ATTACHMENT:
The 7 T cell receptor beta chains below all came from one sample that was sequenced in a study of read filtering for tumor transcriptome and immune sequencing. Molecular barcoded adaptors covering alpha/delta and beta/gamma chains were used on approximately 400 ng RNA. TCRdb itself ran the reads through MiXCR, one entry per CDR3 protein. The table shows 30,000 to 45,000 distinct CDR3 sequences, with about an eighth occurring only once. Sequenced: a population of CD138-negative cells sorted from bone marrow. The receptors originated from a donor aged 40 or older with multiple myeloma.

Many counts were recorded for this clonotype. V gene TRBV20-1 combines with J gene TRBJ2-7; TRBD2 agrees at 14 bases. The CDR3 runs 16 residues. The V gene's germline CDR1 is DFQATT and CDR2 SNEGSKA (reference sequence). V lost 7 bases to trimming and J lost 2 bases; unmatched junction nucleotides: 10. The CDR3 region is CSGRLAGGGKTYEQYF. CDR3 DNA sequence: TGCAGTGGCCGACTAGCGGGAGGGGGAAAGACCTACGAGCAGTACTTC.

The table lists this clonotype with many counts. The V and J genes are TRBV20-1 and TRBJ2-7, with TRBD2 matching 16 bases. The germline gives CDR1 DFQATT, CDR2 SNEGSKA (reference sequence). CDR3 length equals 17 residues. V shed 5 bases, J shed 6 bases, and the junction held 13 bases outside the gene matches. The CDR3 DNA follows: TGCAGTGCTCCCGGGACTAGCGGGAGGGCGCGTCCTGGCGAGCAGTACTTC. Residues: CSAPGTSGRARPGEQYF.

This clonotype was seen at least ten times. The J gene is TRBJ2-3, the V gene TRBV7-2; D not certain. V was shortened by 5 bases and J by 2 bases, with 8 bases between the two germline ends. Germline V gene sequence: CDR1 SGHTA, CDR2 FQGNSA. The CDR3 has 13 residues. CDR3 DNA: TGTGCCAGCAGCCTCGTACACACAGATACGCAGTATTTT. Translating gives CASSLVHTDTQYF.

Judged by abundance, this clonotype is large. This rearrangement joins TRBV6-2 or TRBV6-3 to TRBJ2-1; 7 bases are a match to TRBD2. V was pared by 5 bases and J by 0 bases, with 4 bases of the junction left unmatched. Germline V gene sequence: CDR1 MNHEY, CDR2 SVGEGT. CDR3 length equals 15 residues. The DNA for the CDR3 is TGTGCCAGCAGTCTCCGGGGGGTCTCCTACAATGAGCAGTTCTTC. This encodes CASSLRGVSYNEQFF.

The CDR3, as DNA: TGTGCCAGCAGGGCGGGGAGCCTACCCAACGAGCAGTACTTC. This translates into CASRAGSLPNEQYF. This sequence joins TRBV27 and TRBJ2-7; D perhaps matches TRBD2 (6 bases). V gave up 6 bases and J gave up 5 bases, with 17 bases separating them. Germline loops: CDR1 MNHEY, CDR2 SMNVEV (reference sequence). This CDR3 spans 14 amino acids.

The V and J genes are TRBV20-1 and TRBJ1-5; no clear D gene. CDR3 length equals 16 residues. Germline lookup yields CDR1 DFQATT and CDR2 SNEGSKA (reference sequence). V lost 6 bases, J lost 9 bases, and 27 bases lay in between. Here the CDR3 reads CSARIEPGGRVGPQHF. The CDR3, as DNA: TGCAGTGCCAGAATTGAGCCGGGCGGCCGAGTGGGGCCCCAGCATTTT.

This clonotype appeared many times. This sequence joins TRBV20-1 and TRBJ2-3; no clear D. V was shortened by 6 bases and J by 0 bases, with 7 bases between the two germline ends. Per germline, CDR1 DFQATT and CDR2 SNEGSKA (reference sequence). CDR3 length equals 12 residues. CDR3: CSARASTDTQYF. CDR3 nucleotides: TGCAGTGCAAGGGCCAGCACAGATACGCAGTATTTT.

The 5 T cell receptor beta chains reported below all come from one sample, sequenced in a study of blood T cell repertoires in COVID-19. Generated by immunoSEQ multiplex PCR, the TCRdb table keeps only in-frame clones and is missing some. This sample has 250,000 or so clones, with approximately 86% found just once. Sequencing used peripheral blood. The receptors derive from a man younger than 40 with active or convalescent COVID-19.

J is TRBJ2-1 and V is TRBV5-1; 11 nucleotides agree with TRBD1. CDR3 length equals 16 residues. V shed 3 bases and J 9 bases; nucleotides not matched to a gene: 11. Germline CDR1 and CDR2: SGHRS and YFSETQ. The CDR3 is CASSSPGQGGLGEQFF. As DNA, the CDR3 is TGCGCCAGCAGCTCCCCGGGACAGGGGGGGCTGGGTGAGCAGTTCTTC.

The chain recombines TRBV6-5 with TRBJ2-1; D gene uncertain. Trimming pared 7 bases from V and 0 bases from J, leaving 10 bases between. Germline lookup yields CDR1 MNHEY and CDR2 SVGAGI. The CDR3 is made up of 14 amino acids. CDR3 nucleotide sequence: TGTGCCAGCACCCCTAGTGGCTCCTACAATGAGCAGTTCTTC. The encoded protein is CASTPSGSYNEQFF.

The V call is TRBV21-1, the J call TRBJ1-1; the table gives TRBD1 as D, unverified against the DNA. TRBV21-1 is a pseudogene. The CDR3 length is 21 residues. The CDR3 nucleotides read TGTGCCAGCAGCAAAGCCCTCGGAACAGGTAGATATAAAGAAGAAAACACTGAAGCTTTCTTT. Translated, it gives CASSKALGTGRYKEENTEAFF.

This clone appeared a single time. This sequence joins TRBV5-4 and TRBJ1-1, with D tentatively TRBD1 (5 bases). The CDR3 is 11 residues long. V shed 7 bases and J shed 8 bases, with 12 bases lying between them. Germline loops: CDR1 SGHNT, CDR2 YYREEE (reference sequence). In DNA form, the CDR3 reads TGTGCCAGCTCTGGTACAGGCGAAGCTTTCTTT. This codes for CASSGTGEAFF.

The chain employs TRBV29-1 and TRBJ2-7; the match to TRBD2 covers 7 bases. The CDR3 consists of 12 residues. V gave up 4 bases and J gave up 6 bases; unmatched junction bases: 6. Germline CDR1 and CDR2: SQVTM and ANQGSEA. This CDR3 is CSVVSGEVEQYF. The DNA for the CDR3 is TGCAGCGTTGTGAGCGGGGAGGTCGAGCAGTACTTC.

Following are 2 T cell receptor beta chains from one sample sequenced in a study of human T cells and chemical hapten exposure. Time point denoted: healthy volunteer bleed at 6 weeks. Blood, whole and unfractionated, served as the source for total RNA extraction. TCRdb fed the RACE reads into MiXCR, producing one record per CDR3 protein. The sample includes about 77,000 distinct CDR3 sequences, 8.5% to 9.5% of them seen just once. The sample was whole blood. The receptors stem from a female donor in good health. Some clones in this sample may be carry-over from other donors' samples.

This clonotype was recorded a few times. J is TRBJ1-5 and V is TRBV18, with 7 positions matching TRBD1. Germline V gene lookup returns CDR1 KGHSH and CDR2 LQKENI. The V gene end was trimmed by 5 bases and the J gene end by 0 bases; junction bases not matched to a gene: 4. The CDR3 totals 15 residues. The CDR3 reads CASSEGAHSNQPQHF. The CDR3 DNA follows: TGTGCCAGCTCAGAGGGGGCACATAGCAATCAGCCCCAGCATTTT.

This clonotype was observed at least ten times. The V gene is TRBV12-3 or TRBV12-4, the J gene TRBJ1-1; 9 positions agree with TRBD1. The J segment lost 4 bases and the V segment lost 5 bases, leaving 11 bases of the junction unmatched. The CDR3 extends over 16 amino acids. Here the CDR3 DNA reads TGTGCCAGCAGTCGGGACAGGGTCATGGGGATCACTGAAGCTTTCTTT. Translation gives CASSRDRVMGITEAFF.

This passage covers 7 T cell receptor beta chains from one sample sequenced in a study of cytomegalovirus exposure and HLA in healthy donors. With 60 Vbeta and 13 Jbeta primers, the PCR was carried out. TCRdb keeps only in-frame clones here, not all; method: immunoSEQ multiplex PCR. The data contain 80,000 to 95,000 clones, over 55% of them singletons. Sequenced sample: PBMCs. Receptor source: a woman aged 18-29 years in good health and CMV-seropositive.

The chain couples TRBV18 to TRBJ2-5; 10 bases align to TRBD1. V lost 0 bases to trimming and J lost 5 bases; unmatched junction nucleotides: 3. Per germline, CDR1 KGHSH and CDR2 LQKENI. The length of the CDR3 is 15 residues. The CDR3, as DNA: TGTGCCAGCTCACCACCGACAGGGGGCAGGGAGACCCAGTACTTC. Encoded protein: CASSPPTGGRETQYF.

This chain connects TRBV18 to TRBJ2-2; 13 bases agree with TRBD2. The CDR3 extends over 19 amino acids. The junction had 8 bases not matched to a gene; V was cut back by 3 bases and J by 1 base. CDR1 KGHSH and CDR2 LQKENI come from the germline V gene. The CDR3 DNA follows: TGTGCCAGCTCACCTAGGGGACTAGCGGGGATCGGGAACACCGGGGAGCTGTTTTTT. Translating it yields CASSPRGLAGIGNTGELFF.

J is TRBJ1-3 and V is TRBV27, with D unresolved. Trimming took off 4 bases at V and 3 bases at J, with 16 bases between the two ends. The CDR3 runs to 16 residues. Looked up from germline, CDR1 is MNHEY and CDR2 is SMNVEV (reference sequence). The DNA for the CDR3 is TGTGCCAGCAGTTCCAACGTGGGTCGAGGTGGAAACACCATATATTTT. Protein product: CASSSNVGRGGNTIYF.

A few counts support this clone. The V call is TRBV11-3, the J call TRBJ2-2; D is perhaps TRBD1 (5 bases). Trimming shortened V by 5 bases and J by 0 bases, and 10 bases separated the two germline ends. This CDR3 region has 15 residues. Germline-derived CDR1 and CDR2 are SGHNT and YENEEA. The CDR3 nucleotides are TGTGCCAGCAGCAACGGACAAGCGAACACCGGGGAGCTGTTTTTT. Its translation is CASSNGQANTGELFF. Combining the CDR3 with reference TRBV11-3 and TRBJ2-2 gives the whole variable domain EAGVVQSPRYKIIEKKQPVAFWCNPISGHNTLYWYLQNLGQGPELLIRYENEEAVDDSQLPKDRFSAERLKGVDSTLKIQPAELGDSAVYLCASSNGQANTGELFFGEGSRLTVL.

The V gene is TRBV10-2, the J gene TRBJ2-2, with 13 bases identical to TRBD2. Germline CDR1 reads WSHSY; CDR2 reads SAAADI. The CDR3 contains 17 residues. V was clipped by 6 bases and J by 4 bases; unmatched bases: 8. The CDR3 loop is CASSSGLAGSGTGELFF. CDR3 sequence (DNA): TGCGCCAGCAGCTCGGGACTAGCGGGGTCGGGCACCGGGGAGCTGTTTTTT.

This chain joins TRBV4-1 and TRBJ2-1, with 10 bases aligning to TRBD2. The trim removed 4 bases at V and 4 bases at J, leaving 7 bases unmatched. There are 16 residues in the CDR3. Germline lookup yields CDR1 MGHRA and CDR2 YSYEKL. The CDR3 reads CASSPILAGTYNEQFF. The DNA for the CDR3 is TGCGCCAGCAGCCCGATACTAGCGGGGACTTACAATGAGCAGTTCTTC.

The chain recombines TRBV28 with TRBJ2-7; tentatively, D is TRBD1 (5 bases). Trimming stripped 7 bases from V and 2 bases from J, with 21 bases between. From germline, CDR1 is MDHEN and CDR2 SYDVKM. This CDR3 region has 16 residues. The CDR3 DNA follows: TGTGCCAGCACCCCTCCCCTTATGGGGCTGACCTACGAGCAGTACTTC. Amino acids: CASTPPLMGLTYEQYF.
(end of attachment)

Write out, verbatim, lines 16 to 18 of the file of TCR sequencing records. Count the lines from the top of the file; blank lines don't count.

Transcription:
This clonotype was recorded a few times. J is TRBJ1-5 and V is TRBV18, with 7 positions matching TRBD1. Germline V gene lookup returns CDR1 KGHSH and CDR2 LQKENI. The V gene end was trimmed by 5 bases and the J gene end by 0 bases; junction bases not matched to a gene: 4. The CDR3 totals 15 residues. The CDR3 reads CASSEGAHSNQPQHF. The CDR3 DNA follows: TGTGCCAGCTCAGAGGGGGCACATAGCAATCAGCCCCAGCATTTT.

This clonotype was observed at least ten times. The V gene is TRBV12-3 or TRBV12-4, the J gene TRBJ1-1; 9 positions agree with TRBD1. The J segment lost 4 bases and the V segment lost 5 bases, leaving 11 bases of the junction unmatched. The CDR3 extends over 16 amino acids. Here the CDR3 DNA reads TGTGCCAGCAGTCGGGACAGGGTCATGGGGATCACTGAAGCTTTCTTT. Translation gives CASSRDRVMGITEAFF.

This passage covers 7 T cell receptor beta chains from one sample sequenced in a study of cytomegalovirus exposure and HLA in healthy donors. With 60 Vbeta and 13 Jbeta primers, the PCR was carried out. TCRdb keeps only in-frame clones here, not all; method: immunoSEQ multiplex PCR. The data contain 80,000 to 95,000 clones, over 55% of them singletons. Sequenced sample: PBMCs. Receptor source: a woman aged 18-29 years in good health and CMV-seropositive.